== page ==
Woman lighting a cannabis joint

Medical cannabis found to have no long-term negative brain impacts in older users

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An Israeli study has found that medical cannabis has no negative impacts on the brain functioning of older adults. 

In a study published in the journal of Drug and & Alcohol Review, researchers from the University of Haifa and the Technion-Israel Institute of Technology compared the brain functioning of cannabis users to non-users. The study focused on older adults, recruiting 125 people aged 50 and over who suffer from chronic pain. 

Participants were tested on their new learning, working memory, attention, and psychomotor reaction times. From this, researchers discovered that there was no difference in the brain function between cannabis users and non-cannabis users

Woman holding cannabis bud

Results were also the same among cannabis users when testing for cannabis doses, years of use, use frequency, and concentration of THC/CBD. The source of the drug was also irrelevant, as researchers found no difference between cannabis users who had obtained the drug both legally and illegally. 

While the study centered around Israeli patients, global studies show that cannabis use in older adults is linked to a number of positive health outcomes.

A Colorado Department of Public Health and Environment study published in September found that seniors who use cannabis have a higher quality of life than those who don’t. A similar study from John Hopkins University found that cannabis users take fewer medications and experience fewer hospital visits than non-cannabis users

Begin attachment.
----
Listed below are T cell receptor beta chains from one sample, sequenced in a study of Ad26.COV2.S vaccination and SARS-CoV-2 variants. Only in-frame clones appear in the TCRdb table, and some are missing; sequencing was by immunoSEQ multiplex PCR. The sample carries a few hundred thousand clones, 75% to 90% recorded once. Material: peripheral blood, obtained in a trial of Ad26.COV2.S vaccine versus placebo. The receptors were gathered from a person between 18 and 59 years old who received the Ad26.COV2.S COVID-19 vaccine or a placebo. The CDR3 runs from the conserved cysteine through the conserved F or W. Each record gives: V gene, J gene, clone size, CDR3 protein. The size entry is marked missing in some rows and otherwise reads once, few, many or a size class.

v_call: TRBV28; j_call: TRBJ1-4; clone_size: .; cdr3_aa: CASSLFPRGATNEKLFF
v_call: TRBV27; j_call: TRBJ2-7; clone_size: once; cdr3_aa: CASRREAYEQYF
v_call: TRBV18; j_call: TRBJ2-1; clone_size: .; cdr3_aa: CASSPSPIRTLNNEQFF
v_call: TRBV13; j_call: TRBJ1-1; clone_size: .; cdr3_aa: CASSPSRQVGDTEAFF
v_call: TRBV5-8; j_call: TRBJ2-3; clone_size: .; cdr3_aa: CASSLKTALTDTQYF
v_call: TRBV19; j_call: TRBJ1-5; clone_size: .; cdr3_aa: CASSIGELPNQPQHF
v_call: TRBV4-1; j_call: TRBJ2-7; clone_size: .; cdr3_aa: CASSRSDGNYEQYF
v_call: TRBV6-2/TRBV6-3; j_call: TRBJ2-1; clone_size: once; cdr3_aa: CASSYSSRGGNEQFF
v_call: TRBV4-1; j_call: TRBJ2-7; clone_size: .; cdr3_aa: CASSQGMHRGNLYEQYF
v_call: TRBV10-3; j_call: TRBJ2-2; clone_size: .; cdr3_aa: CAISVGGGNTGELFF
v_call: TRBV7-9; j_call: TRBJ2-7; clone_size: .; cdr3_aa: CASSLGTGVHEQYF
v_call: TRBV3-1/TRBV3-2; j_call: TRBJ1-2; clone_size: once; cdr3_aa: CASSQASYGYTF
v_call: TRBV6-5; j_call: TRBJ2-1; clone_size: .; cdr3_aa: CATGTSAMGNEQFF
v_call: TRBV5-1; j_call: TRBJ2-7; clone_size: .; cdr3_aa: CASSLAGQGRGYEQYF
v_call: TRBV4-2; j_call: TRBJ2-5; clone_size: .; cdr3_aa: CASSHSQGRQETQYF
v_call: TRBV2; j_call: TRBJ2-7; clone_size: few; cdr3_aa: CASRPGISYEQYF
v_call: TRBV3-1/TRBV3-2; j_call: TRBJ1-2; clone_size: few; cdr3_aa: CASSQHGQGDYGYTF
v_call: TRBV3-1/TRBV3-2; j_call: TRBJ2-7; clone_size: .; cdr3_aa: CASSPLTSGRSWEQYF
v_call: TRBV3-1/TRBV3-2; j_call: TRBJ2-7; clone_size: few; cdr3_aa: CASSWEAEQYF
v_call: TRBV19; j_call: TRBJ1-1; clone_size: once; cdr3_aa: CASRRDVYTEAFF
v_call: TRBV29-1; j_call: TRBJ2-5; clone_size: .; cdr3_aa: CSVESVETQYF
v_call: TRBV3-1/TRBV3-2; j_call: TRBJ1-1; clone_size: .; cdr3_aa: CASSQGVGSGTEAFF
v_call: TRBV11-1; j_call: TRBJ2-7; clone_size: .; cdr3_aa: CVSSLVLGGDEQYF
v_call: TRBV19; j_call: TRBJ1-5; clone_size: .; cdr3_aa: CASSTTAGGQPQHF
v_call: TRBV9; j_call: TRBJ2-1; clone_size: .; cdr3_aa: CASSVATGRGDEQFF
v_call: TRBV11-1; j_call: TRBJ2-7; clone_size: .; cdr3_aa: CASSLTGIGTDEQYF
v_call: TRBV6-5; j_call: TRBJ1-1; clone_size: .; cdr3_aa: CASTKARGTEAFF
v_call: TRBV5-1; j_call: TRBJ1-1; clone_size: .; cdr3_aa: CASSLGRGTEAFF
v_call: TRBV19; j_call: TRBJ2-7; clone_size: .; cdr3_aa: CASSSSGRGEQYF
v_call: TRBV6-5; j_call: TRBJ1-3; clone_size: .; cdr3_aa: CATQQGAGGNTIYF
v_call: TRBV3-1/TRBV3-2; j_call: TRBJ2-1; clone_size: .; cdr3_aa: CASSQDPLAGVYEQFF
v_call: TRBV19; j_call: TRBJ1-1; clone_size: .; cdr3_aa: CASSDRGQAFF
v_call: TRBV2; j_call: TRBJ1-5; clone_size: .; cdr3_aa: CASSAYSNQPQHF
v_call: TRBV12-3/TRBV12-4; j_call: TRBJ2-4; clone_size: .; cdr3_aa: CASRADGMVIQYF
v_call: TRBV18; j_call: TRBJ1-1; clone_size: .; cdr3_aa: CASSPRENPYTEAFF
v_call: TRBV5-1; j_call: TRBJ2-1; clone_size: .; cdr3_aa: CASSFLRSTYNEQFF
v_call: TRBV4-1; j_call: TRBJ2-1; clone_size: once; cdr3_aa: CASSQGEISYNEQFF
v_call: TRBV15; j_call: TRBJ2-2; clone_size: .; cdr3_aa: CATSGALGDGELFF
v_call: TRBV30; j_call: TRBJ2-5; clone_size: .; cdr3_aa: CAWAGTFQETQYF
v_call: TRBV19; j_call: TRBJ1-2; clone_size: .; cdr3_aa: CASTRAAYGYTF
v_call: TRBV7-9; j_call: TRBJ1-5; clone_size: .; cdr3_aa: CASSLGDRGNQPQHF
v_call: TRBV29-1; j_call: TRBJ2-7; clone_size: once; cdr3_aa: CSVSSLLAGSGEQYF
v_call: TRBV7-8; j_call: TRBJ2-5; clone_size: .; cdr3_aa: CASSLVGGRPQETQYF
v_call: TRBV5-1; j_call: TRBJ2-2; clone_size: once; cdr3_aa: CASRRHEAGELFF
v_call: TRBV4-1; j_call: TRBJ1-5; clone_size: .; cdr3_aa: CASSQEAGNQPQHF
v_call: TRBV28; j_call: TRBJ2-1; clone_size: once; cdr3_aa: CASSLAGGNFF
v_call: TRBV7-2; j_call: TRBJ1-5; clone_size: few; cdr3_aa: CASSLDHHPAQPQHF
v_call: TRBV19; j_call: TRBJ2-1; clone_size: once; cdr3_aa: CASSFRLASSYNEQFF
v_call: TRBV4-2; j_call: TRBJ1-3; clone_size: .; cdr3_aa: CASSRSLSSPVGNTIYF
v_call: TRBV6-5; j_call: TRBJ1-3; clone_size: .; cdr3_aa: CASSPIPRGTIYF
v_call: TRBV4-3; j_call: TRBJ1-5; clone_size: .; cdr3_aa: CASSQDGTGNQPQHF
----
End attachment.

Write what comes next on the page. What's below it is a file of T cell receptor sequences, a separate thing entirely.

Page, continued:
As the research around cannabis grows, so does its popularity among senior citizens. 

Cannabis use among Australian seniors has been on the rise for nearly two decades, according to the National Household Drug Survey. In 2019, 2.9% of adults 60 and over were using cannabis, up from 0.5% in 2001. The majority of senior smokers are using the drug for therapeutic reasons, representing 22% of Australians who use medical cannabis. 

According to the Alcohol and Drug Foundation, older cannabis users may reduce their nausea, improve their sleep, ease chronic pain, relieve painful muscle spasms, and experience lower levels of anxiety with few side effects. 

Similar findings appear in the conclusion of the Israeli study, where researchers wrote:

These results suggest that the use of whole plant medical cannabis does not have a widespread impact on cognition in older chronic pain patients.

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Based in Victoria, Karie's passionate about pro-cannabis legislation in Australia. She's joined Pondering Pot to share and bring awareness to the latest cannabis news across Australia.

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